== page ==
Our Human Irony: Fire People on a Fire Planet

Photo by Adam Wilson

Upon our mastery of fire has humanity risen to global dominance. It is the most powerful tool employed by our toolmaking species, and the energy with which we make our tools and run them, from chainsaws to computers.  The fires we have unlocked are also the greatest threat to our existence, from the fossil fuel combustion that is changing the climate to nuclear weapons that hold the potential for world-ending immolation

“We are uniquely fire creatures on a fire planet,” the great historian of fire, Stephen J. Pyne, begins his global history of flame, World Fire.  In the solar system, he explains, only Earth has the oxygen atmosphere and carbon fuels that can support fire. “More disturbing, the planet possesses a creature not merely adapted to fire’s presence, or even prone to exploit and encourage fire, but one capable of starting and stopping it.”  It is our “species monopoly.”  “Nothing else so empowered hominids, and no other human technology has influenced the planet for so long and so pervasively.”[1]  When “promethean” is defined as “daringly original and creative,”[2] let us recall that Prometheus’ original act of daring was to steal fire from the gods, founding, as Aeschylus said, “all the arts of men.”[3]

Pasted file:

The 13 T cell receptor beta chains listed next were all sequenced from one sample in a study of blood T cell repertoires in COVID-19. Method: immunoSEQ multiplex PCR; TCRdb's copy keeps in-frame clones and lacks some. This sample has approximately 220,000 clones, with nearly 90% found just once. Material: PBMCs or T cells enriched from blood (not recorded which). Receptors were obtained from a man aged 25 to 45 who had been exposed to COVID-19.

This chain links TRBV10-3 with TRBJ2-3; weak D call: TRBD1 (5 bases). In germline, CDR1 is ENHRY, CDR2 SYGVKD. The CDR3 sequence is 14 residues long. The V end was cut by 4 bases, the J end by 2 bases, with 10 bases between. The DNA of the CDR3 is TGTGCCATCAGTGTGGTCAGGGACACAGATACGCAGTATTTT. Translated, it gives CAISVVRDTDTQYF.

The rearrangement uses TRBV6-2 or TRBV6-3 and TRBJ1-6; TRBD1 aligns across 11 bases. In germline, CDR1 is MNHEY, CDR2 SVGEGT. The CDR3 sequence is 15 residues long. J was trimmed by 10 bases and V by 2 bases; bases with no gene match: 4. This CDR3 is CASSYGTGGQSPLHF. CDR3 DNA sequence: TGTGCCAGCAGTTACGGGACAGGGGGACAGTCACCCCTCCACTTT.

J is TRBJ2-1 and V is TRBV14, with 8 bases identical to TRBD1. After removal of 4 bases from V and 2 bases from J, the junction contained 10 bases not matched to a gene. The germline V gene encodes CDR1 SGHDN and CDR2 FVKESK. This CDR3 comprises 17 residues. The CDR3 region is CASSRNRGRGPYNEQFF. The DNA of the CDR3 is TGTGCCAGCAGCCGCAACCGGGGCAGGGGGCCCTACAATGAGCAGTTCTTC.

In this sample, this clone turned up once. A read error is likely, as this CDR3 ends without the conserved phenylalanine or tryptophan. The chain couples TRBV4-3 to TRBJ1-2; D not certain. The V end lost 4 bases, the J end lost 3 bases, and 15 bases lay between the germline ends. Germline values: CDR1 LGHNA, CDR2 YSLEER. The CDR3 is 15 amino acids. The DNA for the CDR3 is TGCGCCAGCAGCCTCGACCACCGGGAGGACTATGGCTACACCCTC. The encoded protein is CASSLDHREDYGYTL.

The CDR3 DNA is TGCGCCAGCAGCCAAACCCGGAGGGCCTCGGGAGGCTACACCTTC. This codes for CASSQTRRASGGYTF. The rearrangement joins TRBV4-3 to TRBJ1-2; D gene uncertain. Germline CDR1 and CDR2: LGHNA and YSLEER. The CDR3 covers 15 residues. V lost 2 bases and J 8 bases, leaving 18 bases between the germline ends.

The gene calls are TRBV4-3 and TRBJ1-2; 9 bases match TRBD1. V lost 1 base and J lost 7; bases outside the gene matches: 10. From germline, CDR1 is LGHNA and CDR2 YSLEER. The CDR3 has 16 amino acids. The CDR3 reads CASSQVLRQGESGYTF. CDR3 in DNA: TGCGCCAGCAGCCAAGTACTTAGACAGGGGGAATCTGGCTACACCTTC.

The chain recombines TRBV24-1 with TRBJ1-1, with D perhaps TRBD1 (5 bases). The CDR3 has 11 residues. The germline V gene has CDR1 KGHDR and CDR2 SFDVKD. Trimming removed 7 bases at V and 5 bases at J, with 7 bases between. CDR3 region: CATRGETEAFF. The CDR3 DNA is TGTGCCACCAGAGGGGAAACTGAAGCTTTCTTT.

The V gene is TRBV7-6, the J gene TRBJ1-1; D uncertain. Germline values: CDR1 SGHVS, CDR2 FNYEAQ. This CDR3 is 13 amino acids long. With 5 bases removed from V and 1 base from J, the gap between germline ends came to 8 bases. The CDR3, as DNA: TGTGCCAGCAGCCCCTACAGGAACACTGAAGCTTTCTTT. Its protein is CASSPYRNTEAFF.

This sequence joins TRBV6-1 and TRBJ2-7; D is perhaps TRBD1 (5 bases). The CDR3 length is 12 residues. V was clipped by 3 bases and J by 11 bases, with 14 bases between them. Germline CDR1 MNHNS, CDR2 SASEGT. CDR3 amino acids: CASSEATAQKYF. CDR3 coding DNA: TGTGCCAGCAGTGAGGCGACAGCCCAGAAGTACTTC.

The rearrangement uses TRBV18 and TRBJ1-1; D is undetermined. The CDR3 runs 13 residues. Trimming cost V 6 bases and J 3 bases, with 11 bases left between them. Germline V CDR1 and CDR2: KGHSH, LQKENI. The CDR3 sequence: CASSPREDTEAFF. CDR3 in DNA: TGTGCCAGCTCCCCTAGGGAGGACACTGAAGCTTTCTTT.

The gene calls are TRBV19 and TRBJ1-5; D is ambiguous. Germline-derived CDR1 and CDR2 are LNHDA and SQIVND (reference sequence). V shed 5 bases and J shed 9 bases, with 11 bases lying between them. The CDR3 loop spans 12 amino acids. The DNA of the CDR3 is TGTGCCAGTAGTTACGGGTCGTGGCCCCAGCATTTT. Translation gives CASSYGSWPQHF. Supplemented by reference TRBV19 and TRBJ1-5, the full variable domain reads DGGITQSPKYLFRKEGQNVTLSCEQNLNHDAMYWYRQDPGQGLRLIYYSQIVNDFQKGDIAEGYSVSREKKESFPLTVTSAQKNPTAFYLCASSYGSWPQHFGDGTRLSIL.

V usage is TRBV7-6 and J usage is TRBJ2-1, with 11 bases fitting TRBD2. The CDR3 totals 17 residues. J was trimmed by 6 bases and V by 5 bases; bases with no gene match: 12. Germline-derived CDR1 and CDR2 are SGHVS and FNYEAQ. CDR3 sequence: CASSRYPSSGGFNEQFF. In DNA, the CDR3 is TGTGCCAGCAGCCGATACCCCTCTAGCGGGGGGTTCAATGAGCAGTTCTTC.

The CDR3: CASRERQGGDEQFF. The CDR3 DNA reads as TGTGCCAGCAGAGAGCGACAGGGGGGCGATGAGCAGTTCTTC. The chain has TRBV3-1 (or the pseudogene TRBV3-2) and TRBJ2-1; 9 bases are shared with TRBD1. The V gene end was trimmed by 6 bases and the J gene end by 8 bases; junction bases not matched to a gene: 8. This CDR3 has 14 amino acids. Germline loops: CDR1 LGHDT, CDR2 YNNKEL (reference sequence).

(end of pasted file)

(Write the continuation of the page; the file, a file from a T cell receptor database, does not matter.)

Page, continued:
Likewise, fire is a crucial maker of our mythologies, and the fire that gets away the source of our apocalyptic fears.  “ . . .among human societies the belief in a world-creating and world-ending fire is nearly universal,” writes Pyne. “From the Nordic Ragnarok to the Aztec New Fire, from the Great Fire of the Stoics to the Christian Apocalypse, from the chained Prometheus to the Aboriginal Dreamtime, the pine-pitch torch to the nuclear firestorm – the fate of humans and the fate of fire have joined.”[4]

Our evolutionary track

Archeological evidence firmly places human mastery of fire at least 300,000 to 400,000 years ago.  Less certain evidence puts it back as far as 1.5 million years.[5]  From the earliest evolution of our ancestors on the open grasslands of Africa around three million years ago, they lived in an environment often swept by natural fires, and, as with other opportunistic species, took advantage of its gifts such as pre-cooked meat.

Something happened in hominid evolution around 2.5 million years ago, and it appears closely correlated with abrupt climate disruptions.  That was the time when the Earth tipped into its ice age phase.  Some theorize this was due to the changes in ocean currents when continental drift locked North America and South America together.  The Earth shifted from warm-wet to cool-dry conditions, causing a retreat of deep forests in Africa, and the spread of savanna grasslands and open woodlands.  Our australopithecines ancestors, already distinguished as upright standing animals, were advantaged over their ape relations, still mobile on all four extremities.  Our predecessors could move more quickly across the open lands, less exposed to the sun, and more capable of surveying the landscape.

Hominids quickly leveraged these advantages.  Evidence of tools dates from around that time, as does the beginning of an increase in brain size. By around 1.88 million years ago, Homo Erectus had evolved, and quickly spread from Africa to Eurasia.[6]Neurophysiologist William Calvin tracks these advances to continuing climatic instability.